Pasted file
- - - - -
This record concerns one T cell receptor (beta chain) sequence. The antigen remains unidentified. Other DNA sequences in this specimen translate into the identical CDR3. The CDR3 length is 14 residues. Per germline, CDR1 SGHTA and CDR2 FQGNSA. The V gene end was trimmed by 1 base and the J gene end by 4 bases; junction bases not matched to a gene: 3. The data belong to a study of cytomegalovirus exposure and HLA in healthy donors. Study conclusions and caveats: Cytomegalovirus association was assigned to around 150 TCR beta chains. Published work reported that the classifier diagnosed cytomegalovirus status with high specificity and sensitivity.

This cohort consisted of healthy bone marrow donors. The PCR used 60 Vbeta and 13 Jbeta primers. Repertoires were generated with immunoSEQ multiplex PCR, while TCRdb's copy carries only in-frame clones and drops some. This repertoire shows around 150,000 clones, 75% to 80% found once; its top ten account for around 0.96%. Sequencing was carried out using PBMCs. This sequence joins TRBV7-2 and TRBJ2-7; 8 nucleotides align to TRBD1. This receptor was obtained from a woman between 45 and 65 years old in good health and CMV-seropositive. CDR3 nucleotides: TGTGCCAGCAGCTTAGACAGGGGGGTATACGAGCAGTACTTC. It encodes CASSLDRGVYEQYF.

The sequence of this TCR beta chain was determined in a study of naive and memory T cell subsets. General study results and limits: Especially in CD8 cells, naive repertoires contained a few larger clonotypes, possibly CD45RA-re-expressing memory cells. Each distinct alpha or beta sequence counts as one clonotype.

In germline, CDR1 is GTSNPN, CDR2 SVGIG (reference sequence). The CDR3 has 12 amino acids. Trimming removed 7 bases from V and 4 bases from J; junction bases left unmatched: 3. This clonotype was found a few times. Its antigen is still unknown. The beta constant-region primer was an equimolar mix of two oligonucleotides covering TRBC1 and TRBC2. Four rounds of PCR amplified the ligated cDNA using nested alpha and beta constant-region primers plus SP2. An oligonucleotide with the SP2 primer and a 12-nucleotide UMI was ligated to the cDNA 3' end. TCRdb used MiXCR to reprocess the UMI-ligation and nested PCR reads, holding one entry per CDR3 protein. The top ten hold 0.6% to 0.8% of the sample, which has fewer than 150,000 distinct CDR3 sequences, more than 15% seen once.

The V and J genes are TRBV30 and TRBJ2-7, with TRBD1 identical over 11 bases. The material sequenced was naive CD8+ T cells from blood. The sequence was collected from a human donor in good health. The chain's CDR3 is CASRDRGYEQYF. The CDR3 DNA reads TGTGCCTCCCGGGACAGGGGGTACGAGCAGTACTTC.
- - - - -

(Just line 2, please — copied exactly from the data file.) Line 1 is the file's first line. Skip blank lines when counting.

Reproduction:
This cohort consisted of healthy bone marrow donors. The PCR used 60 Vbeta and 13 Jbeta primers. Repertoires were generated with immunoSEQ multiplex PCR, while TCRdb's copy carries only in-frame clones and drops some. This repertoire shows around 150,000 clones, 75% to 80% found once; its top ten account for around 0.96%. Sequencing was carried out using PBMCs. This sequence joins TRBV7-2 and TRBJ2-7; 8 nucleotides align to TRBD1. This receptor was obtained from a woman between 45 and 65 years old in good health and CMV-seropositive. CDR3 nucleotides: TGTGCCAGCAGCTTAGACAGGGGGGTATACGAGCAGTACTTC. It encodes CASSLDRGVYEQYF.